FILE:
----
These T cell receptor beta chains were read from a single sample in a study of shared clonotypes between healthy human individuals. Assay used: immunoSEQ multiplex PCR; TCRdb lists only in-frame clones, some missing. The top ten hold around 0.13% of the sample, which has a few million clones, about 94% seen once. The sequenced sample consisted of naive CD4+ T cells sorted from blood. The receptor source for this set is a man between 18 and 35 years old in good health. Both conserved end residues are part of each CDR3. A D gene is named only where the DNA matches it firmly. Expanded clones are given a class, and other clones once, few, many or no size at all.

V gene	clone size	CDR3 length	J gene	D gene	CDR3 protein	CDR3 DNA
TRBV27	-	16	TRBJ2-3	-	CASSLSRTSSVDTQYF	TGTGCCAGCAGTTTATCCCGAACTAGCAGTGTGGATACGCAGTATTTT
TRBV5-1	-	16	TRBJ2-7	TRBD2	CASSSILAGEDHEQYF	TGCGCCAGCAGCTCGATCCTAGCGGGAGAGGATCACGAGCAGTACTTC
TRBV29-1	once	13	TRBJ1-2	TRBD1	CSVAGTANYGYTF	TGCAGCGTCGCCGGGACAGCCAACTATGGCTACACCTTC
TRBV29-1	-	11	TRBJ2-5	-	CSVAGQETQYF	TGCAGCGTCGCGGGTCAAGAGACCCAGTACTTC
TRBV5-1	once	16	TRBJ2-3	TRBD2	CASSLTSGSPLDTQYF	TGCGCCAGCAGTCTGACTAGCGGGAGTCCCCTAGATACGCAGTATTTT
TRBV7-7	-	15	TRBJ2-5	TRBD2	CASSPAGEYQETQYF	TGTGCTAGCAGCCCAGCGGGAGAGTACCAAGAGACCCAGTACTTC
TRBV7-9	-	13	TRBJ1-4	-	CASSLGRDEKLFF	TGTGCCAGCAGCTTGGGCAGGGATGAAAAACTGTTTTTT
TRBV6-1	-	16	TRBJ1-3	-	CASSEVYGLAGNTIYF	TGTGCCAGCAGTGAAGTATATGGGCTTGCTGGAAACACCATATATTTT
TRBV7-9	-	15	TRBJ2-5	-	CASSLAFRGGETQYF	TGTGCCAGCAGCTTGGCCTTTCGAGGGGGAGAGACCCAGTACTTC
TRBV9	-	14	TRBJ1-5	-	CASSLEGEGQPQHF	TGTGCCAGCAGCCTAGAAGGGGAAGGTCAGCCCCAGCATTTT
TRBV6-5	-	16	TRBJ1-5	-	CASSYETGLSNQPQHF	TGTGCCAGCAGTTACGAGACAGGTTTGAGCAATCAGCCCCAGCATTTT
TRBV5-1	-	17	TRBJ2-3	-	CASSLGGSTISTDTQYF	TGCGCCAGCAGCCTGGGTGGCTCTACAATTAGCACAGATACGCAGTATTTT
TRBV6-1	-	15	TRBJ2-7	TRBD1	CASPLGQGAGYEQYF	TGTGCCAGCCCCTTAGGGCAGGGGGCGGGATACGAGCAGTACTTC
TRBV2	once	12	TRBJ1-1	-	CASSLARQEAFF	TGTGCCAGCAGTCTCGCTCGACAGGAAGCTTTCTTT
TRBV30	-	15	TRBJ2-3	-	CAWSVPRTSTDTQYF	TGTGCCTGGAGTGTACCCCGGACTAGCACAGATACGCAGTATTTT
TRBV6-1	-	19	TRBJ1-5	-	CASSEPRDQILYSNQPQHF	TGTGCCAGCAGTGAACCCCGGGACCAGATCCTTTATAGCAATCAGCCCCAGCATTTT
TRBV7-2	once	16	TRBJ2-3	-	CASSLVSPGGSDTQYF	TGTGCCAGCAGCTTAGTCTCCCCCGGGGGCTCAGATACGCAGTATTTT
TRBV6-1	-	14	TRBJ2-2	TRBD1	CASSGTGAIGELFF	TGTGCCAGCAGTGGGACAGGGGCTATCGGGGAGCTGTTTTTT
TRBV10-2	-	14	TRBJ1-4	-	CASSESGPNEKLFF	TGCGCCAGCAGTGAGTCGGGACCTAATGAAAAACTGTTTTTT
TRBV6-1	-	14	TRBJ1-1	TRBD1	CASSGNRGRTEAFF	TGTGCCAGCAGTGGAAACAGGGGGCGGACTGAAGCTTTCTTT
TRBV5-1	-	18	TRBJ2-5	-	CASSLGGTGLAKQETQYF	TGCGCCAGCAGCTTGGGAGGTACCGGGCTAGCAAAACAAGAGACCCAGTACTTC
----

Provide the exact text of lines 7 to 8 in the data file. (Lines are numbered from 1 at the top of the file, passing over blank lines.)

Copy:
TRBV5-1	once	16	TRBJ2-3	TRBD2	CASSLTSGSPLDTQYF	TGCGCCAGCAGTCTGACTAGCGGGAGTCCCCTAGATACGCAGTATTTT
TRBV7-7	-	15	TRBJ2-5	TRBD2	CASSPAGEYQETQYF	TGTGCTAGCAGCCCAGCGGGAGAGTACCAAGAGACCCAGTACTTC